Ordinarily, when a new device hits the market, the talk is of innovation and revolutionary new features.
However, the big story in the tech sector in recent weeks has been Nokia’s reincarnation of its 3310 phone.
The original handset was wildly popular in the early 2000s, characterised by its long battery life and its popular game “Snake”. Indeed, it was many people’s first phone.
However, Nokia’s brand has suffered in recent years as it lost out to companies such as Apple and Samsung, whose devices consumers felt better fitted their needs. A succession of rebrands – from Nokia to Lumia to Windows – also left potential customers confused.
But in the wake of the 3310 re-launch, YouGov brand tracking data indicates that the news has given the embattled brand a much needed shot in the arm in terms of positive press coverage.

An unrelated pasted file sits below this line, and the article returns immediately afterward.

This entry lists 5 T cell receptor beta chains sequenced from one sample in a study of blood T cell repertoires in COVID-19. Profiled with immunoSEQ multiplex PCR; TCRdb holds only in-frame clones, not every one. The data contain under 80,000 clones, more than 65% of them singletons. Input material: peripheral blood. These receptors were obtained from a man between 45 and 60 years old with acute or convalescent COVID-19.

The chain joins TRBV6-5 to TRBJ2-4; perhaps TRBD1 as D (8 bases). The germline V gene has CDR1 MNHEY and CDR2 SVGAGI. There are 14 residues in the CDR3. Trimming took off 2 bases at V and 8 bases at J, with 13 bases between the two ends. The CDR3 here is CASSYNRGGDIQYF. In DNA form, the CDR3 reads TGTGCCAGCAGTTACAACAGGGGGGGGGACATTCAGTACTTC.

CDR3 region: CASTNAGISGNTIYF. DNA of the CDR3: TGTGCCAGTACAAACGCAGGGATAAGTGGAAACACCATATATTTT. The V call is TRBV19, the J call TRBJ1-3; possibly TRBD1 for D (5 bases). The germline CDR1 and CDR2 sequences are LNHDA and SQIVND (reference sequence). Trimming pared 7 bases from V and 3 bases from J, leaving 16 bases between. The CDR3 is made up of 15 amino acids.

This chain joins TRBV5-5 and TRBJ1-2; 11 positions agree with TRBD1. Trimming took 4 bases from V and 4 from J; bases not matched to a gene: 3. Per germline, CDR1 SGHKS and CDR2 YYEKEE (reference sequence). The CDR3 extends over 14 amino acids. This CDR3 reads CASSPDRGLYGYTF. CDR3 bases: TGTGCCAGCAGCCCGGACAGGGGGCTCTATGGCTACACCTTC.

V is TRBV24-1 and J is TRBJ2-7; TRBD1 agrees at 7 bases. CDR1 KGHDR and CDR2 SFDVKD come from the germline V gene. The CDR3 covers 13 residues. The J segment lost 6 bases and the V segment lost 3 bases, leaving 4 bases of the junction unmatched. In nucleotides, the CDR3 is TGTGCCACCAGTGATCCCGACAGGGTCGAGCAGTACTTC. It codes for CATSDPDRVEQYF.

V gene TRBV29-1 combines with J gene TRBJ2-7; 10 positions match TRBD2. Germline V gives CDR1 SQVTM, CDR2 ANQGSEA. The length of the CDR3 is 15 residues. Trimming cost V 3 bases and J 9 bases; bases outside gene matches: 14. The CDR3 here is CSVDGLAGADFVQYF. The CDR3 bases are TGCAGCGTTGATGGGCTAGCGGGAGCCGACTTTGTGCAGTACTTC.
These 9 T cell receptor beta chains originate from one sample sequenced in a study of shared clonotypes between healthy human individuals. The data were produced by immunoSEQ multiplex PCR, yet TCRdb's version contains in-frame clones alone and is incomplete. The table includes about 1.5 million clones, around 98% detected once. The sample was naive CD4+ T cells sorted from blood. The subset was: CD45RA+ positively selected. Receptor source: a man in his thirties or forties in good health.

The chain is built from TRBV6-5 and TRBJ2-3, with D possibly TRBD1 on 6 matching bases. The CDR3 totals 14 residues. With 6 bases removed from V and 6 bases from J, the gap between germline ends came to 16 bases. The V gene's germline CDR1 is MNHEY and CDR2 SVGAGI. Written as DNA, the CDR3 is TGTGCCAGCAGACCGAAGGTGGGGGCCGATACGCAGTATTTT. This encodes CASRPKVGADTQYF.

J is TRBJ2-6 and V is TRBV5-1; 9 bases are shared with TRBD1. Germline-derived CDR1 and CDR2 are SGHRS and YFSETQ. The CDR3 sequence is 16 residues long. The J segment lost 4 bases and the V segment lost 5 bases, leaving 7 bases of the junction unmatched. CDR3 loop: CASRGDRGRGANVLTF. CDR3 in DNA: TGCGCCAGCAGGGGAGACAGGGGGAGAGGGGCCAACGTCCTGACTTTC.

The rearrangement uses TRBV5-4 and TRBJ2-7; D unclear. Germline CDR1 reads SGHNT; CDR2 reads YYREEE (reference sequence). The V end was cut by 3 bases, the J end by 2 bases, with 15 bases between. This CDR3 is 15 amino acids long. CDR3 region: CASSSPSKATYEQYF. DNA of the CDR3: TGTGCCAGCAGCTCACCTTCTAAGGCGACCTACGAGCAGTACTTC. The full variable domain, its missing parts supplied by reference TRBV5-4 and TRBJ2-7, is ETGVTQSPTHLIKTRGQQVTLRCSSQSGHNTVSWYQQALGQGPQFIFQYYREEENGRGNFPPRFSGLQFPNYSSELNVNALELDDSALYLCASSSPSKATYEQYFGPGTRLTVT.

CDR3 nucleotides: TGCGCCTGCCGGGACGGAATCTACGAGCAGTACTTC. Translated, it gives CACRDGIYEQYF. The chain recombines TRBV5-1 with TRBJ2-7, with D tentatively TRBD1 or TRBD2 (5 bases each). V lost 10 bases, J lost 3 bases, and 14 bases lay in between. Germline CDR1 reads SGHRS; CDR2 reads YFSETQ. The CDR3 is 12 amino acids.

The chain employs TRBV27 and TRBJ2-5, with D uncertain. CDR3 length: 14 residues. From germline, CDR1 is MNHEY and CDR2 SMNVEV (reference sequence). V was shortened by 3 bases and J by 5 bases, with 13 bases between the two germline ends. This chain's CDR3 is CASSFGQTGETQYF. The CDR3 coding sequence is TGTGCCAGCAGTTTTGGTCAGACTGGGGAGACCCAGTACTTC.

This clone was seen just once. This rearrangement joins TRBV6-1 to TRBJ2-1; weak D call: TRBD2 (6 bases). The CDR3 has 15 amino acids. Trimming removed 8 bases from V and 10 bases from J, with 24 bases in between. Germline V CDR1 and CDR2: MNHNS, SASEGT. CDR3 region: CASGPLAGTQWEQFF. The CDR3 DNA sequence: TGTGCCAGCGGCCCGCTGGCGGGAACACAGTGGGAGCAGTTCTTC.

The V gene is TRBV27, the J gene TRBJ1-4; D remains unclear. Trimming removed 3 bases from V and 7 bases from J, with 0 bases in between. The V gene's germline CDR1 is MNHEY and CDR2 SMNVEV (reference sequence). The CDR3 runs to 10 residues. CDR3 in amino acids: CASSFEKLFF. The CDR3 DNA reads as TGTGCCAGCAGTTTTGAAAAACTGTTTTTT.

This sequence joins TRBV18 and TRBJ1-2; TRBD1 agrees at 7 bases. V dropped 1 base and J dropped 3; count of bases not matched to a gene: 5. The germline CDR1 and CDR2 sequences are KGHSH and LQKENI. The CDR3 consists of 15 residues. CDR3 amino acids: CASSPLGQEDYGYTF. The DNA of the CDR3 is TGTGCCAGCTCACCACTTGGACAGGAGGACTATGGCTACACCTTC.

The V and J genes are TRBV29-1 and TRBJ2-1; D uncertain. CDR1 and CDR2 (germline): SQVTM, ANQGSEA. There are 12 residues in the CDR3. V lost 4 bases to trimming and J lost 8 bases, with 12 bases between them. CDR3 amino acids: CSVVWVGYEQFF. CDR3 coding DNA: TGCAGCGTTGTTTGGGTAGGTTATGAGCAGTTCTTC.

Nokia’s buzz score (whether someone has heard something positive or negative about the brand in the past fortnight) has increased by 11 points among all respondents since the relaunch was announced.
The news certainly has people talking about Nokia again. Its word of mouth exposure score (whether someone has talked about the brand with someone) has also risen dramatically – from three per cent to 10 per cent in the last two weeks. Indeed, it is the brand that has shown the greatest improvement on this measure over the last month.
Nokia knows the revamped 3310 models aren’t going to replace smartphones, but then it knows they are not trying to.
It is more likely the phone will be used by festival goers or those looking for a backup phone, as well as older phone users that don’t want the complications a smartphone sometimes presents. It will also attract those developing markets outside of the UK.
Nokia has successfully harnessed a feeling of nostalgia, which is reflected in other areas of society, such as the re-emergence of vinyl in the music industry.
Read more: Losses mount for one-time mobile king Nokia
The reaction to the news also points towards the affection consumers had for the brand in the pre-smartphone era. The phone won’t be an immediate cure for Nokia’s ills, but is a welcome change to the negativity that has surrounded the brand in recent years.